Karen Pooley reviews Toby L. Parcel and Andrew J. Taylor's The End of Consensus: Diversity, Neighborhoods, and the Politics of Public School Assignments (Chapel Hill: The University of North Carolina Press, 2015).
Toby L. Parcel and Andrew J. Taylor's The End of Consensus is a thoroughly researched, multidimensional look at popular support for student assignment policies in the Wake County, North Carolina, Public School System (WCPSS). The district, which educates nearly 150,000 children in 171 schools, is one of the nation's largest. (Private schools only educate about one-tenth of the county's school-aged children.) WCPSS is a rare example of a large school district that is racially and economically diverse and is "alone among large districts across the nation in persisting with a diversity policy as a central feature" (106). Student assignments—either parent-initiated ones (applying to district magnet schools) or district-mandated ones (requiring attendance at a school to balance student populations along racial or economic lines)—form the heart of this policy. The authors, both professors at North Carolina State University, describe the evolution of this policy, noting how dramatic population shifts within the county, increasingly strained school district resources and buildings, and the national politicization of school-related issues appeared to end residents' long-standing support for it. This led to a dramatic school-board shake-up in 2009, when Republican candidates unseated four Democratic incumbents.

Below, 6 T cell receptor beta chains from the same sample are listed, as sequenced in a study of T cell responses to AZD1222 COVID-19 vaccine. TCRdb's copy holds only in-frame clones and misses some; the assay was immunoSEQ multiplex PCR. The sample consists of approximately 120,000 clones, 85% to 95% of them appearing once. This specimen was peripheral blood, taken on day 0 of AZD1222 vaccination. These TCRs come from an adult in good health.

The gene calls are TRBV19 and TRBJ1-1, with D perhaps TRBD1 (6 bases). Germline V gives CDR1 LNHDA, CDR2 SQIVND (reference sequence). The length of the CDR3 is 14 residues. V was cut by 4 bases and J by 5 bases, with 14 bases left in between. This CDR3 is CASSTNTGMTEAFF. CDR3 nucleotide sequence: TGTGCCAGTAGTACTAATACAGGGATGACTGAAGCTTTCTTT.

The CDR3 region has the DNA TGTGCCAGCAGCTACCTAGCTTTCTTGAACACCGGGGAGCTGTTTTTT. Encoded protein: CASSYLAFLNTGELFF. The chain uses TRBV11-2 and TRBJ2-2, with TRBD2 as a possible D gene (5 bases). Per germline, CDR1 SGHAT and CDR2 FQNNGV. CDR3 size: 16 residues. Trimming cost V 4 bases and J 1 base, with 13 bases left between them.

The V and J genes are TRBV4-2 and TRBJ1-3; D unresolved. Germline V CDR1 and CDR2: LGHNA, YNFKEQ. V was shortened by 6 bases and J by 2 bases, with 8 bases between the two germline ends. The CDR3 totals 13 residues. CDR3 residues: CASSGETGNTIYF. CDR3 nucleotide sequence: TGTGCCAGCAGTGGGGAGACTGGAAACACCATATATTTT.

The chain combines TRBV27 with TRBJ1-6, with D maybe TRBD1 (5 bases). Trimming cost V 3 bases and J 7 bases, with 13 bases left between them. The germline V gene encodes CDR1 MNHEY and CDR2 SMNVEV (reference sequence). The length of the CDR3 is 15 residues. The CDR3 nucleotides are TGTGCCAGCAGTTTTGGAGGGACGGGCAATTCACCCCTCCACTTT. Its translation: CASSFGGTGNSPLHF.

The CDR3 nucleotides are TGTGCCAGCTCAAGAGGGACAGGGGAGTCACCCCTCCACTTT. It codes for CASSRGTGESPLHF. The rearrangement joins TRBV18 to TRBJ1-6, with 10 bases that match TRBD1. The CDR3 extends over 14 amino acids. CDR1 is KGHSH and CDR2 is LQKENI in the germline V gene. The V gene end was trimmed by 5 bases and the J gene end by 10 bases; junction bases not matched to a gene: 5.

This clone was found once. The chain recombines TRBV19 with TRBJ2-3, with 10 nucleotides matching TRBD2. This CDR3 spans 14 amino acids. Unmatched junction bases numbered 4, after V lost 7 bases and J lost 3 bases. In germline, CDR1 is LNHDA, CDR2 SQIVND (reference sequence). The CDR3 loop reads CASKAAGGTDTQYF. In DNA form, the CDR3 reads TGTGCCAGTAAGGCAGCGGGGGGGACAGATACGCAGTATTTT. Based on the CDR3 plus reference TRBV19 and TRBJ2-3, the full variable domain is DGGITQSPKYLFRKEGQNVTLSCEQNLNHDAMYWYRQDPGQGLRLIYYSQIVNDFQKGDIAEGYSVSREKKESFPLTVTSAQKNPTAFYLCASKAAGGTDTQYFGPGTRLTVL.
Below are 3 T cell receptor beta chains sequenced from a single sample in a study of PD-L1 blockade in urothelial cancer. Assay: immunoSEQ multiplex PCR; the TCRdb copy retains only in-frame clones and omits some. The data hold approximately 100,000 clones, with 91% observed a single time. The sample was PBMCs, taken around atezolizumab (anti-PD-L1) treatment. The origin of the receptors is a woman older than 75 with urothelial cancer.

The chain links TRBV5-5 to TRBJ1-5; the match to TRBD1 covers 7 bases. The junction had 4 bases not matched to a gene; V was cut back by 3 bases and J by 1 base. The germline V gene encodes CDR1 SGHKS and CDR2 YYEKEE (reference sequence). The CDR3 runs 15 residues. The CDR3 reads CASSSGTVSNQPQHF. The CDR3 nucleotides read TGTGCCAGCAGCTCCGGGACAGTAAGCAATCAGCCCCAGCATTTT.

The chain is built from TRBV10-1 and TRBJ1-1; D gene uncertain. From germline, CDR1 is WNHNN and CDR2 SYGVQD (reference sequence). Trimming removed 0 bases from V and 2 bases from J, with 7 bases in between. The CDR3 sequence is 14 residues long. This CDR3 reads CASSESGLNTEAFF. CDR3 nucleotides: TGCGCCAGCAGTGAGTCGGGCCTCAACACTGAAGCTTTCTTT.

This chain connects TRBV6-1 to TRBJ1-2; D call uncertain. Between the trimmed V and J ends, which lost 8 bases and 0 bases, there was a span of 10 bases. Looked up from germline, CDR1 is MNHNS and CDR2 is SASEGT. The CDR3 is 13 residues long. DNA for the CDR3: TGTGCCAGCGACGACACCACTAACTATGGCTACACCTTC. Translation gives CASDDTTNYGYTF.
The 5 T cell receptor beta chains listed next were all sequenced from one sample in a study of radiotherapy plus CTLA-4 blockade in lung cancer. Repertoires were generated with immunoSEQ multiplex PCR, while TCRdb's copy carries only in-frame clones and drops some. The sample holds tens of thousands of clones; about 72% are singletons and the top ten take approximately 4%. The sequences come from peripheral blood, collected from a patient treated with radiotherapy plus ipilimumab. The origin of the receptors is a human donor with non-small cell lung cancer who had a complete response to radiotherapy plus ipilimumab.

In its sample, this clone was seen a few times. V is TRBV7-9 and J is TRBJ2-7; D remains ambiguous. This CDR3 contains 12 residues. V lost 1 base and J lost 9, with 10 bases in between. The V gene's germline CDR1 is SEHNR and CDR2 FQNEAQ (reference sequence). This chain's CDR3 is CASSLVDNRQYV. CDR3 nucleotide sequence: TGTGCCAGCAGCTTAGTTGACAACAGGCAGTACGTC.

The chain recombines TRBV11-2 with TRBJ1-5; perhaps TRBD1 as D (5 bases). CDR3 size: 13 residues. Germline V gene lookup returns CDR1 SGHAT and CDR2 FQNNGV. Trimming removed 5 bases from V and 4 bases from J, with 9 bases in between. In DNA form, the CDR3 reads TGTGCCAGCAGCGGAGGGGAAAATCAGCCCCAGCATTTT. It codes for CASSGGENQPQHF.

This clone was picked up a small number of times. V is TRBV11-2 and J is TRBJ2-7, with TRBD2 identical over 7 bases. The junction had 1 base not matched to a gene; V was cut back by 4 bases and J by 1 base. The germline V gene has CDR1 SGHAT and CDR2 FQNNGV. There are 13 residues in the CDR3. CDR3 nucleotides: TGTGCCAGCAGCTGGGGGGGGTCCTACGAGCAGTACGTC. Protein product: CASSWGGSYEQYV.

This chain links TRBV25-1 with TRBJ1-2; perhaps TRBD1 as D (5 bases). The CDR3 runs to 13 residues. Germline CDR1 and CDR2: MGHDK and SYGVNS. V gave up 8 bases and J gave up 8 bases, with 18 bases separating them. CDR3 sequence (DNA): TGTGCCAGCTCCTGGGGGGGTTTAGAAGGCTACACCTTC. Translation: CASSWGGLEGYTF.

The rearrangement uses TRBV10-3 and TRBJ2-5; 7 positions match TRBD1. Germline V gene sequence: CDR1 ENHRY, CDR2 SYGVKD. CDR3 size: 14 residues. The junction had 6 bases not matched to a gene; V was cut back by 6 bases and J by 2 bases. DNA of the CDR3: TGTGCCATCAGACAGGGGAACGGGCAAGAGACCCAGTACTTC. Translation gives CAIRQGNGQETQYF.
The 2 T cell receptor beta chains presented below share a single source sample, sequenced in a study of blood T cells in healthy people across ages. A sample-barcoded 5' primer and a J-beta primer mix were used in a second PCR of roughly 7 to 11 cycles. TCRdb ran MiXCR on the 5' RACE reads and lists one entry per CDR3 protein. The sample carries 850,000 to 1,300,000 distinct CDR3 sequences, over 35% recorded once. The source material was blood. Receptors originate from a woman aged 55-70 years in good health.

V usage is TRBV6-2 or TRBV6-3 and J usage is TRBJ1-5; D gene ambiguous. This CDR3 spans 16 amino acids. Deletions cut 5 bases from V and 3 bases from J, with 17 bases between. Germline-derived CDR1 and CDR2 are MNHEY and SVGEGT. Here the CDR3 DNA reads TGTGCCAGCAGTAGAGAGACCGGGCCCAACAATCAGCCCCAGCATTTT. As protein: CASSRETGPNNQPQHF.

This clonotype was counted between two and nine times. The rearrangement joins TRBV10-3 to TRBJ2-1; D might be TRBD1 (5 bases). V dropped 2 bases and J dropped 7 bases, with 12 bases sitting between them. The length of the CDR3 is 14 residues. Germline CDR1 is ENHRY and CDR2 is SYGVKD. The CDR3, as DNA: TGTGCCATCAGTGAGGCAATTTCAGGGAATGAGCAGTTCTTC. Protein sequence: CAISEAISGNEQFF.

Student diversity assignment strategies have been a mainstay in Wake County since 1976, when WCPSS was formed through the merger of a district serving Raleigh and another serving suburban Wake County (14–17). Legislation passed by the North Carolina General Assembly and approved by both school boards made the merger possible. The contentious debates that initially surrounded unification—centering on how to redistribute resources and students in the new district—would ultimately fade as public officials, business leaders, and area residents "generally supported the board's policies" and approved the schools' performance through the 1980s and into 1990s (22). However, as the county's surging population growth in the 1990s and early 2000s increasingly strained district resources, schools' performances declined and political conversations became more polarized. Recurring disagreements reprised those of the 1970s and, writes Parcel and Taylor, "are central to the story of Wake County's dramatic fracturing in 2009" (18). A Republican majority elected to the school board immediately "set to work dismantling and replacing the socioeconomic diversity mandate" behind school reassignments (83).